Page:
Transgender lecturer sues Thammasat University

Transgender lecturer sues Thammasat University

The fight goes on: Transgender lecturer Kath Khangpiboon has taken her case to court, suing Thammasat University for alleged discimination in job opportunity. (Bangkok Post file photo)
The fight goes on: Transgender lecturer Kath Khangpiboon has taken her case to court, suing Thammasat University for alleged discimination in job opportunity. (Bangkok Post file photo)

Transgender lecturer and activist Kath Khangpiboon on Monday filed a lawsuit in a Bangkok court against Thammasat University for allegedy unlawfully refusing her employment.

In the complaint brought in the Central Administrative Court, she accused the university and its screening committee of using unlawful discretion and committing serious breaches of her human dignity.

Ms Kath, who has a BA and MA in social work from Thammasat, was accepted for a job at the university’s faculty of social administration in June last year, but was prevented from taking up the post for nine months and then the employment offer was retracted in March.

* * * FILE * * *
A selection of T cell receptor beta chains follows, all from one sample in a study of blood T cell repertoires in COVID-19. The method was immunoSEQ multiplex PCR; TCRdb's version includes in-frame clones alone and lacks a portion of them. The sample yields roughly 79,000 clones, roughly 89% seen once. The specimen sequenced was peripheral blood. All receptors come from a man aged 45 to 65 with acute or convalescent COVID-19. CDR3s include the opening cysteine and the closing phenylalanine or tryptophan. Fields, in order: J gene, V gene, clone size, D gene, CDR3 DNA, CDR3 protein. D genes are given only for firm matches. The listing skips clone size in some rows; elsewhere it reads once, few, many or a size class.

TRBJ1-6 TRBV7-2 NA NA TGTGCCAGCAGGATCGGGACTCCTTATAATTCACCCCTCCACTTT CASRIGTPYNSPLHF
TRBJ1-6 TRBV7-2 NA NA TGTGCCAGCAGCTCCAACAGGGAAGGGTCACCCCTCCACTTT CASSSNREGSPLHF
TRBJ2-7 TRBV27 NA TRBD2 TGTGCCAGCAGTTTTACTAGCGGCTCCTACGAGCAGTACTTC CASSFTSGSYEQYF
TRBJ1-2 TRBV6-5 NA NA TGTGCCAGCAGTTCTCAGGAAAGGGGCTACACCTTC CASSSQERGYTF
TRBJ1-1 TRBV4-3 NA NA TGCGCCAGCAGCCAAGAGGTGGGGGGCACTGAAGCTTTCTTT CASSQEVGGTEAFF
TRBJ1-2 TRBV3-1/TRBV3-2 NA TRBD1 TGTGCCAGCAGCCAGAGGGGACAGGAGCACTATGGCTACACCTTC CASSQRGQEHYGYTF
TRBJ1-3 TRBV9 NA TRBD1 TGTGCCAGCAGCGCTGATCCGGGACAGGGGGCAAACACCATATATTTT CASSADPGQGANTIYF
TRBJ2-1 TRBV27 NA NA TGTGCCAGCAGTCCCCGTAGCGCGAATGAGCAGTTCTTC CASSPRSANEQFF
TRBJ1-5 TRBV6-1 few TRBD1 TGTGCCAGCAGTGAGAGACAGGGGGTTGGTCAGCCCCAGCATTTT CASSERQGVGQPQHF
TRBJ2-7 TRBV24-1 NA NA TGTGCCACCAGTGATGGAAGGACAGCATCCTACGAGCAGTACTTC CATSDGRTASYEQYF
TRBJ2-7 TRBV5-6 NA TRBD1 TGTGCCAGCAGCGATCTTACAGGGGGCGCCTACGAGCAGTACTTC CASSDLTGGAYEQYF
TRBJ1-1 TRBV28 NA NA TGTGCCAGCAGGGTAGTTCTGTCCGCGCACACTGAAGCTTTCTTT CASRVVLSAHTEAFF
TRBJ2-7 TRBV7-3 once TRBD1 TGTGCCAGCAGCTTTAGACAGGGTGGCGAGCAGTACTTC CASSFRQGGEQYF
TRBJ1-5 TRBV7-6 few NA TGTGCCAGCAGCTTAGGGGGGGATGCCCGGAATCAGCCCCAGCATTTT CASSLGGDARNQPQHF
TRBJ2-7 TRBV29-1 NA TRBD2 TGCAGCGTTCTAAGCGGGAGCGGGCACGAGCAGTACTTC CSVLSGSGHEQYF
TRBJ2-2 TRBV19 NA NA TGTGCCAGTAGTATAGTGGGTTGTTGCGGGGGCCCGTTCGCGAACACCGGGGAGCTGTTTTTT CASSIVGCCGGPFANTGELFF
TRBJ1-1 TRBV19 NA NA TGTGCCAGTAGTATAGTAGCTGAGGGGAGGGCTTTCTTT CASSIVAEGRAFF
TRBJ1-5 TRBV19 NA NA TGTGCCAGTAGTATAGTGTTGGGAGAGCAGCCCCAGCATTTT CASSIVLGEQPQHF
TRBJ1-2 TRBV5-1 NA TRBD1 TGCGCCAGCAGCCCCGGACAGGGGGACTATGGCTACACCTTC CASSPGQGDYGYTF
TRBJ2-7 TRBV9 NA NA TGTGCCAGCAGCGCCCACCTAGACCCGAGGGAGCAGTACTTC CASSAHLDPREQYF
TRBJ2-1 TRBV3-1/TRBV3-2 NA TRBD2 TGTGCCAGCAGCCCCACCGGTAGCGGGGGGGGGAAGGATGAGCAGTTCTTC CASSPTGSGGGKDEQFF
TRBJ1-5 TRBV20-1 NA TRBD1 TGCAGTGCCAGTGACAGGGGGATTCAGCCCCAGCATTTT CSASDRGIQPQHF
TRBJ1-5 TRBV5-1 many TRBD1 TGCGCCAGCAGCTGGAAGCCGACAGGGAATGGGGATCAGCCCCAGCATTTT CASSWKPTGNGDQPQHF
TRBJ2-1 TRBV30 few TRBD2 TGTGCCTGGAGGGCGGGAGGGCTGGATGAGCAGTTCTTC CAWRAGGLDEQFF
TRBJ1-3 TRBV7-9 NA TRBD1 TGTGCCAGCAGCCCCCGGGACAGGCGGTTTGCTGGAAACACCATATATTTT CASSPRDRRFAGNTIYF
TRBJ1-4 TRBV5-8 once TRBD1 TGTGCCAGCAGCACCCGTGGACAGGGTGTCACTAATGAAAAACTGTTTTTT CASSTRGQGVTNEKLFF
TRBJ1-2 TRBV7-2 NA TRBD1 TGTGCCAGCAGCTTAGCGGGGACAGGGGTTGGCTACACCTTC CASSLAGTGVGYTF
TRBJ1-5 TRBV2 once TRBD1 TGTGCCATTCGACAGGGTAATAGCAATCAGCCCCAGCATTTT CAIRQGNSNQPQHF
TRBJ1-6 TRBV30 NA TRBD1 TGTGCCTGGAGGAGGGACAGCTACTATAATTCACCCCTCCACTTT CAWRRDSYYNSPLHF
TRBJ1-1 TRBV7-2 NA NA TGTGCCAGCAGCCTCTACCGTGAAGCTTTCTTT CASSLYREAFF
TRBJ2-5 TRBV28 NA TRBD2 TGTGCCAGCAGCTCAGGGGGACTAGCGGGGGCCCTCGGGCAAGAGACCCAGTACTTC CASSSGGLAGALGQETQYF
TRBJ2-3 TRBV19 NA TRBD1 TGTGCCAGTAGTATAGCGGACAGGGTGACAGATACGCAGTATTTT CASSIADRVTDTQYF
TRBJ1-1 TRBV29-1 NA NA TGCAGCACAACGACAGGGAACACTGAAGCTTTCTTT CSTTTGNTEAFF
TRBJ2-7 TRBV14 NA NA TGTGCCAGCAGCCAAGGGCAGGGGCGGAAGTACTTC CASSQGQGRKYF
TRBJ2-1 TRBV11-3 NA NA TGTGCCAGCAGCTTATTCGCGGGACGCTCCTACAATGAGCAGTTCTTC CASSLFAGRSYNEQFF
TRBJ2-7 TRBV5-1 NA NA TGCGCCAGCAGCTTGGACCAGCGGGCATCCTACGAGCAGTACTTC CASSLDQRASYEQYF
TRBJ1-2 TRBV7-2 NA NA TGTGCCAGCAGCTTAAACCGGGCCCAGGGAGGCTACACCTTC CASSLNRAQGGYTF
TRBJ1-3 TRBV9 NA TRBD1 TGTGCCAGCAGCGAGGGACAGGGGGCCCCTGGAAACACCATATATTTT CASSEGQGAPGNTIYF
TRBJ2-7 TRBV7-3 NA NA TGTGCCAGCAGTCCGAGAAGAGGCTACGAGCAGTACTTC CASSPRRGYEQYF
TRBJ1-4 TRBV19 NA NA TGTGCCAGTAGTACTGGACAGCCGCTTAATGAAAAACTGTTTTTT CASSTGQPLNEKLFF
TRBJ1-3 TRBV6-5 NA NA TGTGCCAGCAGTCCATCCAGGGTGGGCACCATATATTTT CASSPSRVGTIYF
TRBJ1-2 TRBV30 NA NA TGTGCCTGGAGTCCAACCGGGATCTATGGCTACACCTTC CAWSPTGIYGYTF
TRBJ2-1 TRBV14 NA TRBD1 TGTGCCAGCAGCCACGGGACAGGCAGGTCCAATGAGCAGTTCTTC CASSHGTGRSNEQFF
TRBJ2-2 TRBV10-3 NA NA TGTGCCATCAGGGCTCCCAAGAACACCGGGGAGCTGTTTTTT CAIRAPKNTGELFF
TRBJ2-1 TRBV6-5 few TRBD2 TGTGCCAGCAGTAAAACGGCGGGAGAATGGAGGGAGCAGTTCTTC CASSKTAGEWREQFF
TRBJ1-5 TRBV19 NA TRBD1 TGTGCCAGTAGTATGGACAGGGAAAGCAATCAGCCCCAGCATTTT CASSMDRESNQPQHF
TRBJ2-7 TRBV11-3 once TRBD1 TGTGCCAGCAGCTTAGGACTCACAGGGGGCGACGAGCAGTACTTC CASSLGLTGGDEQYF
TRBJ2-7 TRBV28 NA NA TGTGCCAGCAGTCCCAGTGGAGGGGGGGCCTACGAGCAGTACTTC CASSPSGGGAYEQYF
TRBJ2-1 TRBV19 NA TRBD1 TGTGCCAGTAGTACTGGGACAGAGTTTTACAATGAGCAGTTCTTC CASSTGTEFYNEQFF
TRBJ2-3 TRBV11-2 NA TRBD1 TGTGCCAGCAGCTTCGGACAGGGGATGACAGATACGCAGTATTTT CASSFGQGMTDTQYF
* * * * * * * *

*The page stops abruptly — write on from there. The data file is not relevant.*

The faculty approved her credentials, but her employment was vetoed by a university screening committee which said Ms Kath had used language in public media in an inappropriate manner which affected the image of a Thammasat lecturer.

Ms Kath is an active member of the LGBTI (lesbian, gay, bisexual, transgender and intersex) movement.  

Ms Kath appealed twice, once in April and again in June, but the panel upheld its decision, claiming she had some ethical issues. She believes the decision was gender-based. 

The 29-year-old previously worked as a guest lecturer at the faculty while waiting for the committee’s approval, which she said was long overdue. 

Ms Kath asked the court to order the screening committee to retract its March 2 and June 22 resolutions and accept her as a lecturer in the social administration faculty.

The lawsuit seeks 363,000 baht plus 7.5% interest in compensation for damage and a monthly payment of 23,700 baht for lost opportunity until the panel accepts her, beginning the day after the case was filed. 

Ms Kath hoped her case would set a precedent for Thai society in the understanding of gender rights and equality. Her lawyer, Nakhon Chompoochart, said this case would examine the university's admissions policy. 

The university on Monday insisted Ms Kath’s gender or sexual appearance did not play any role in the disapproval of her application. 

Udom Rathamarit, deputy head of department of human resource management, said she was rejected because the screening committee felt Ms Kath’s behaviour in posting messages on social media was inappropriate.

"The committee’s consideration has nothing to do with a third gender or any form of discrimination. It  mainly concerns about [Ms Kath’s] past behaviour in posting messages on Facebook,” Mr Udom said.

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